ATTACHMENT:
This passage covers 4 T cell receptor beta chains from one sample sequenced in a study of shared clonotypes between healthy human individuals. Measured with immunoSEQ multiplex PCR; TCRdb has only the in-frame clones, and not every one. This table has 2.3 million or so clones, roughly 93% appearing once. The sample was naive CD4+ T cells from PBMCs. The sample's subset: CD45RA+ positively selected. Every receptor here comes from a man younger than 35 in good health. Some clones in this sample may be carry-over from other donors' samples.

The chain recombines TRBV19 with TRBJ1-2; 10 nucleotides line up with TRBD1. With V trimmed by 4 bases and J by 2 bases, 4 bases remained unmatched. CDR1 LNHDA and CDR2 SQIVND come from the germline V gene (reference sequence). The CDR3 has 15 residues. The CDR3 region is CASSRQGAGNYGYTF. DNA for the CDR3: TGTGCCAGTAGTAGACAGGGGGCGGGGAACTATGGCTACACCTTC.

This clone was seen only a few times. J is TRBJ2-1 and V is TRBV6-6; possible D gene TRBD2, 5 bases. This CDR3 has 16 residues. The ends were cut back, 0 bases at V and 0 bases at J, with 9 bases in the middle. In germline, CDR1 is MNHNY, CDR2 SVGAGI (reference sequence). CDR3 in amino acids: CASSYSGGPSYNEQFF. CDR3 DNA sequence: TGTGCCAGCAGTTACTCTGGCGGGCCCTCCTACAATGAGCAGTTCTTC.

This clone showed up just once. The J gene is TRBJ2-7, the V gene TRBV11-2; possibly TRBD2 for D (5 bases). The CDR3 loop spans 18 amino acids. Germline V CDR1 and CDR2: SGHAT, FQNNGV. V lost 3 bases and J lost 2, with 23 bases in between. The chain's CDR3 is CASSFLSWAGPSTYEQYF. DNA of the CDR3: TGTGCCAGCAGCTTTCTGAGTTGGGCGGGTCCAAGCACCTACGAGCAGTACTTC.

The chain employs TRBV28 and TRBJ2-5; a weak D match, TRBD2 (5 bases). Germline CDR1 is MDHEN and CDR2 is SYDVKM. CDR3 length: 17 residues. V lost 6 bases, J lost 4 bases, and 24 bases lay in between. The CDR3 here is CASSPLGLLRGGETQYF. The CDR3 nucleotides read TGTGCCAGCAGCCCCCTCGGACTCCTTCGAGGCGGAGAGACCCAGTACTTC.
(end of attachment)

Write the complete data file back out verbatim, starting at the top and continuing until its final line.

This passage covers 4 T cell receptor beta chains from one sample sequenced in a study of shared clonotypes between healthy human individuals. Measured with immunoSEQ multiplex PCR; TCRdb has only the in-frame clones, and not every one. This table has 2.3 million or so clones, roughly 93% appearing once. The sample was naive CD4+ T cells from PBMCs. The sample's subset: CD45RA+ positively selected. Every receptor here comes from a man younger than 35 in good health. Some clones in this sample may be carry-over from other donors' samples.

The chain recombines TRBV19 with TRBJ1-2; 10 nucleotides line up with TRBD1. With V trimmed by 4 bases and J by 2 bases, 4 bases remained unmatched. CDR1 LNHDA and CDR2 SQIVND come from the germline V gene (reference sequence). The CDR3 has 15 residues. The CDR3 region is CASSRQGAGNYGYTF. DNA for the CDR3: TGTGCCAGTAGTAGACAGGGGGCGGGGAACTATGGCTACACCTTC.

This clone was seen only a few times. J is TRBJ2-1 and V is TRBV6-6; possible D gene TRBD2, 5 bases. This CDR3 has 16 residues. The ends were cut back, 0 bases at V and 0 bases at J, with 9 bases in the middle. In germline, CDR1 is MNHNY, CDR2 SVGAGI (reference sequence). CDR3 in amino acids: CASSYSGGPSYNEQFF. CDR3 DNA sequence: TGTGCCAGCAGTTACTCTGGCGGGCCCTCCTACAATGAGCAGTTCTTC.

This clone showed up just once. The J gene is TRBJ2-7, the V gene TRBV11-2; possibly TRBD2 for D (5 bases). The CDR3 loop spans 18 amino acids. Germline V CDR1 and CDR2: SGHAT, FQNNGV. V lost 3 bases and J lost 2, with 23 bases in between. The chain's CDR3 is CASSFLSWAGPSTYEQYF. DNA of the CDR3: TGTGCCAGCAGCTTTCTGAGTTGGGCGGGTCCAAGCACCTACGAGCAGTACTTC.

The chain employs TRBV28 and TRBJ2-5; a weak D match, TRBD2 (5 bases). Germline CDR1 is MDHEN and CDR2 is SYDVKM. CDR3 length: 17 residues. V lost 6 bases, J lost 4 bases, and 24 bases lay in between. The CDR3 here is CASSPLGLLRGGETQYF. The CDR3 nucleotides read TGTGCCAGCAGCCCCCTCGGACTCCTTCGAGGCGGAGAGACCCAGTACTTC.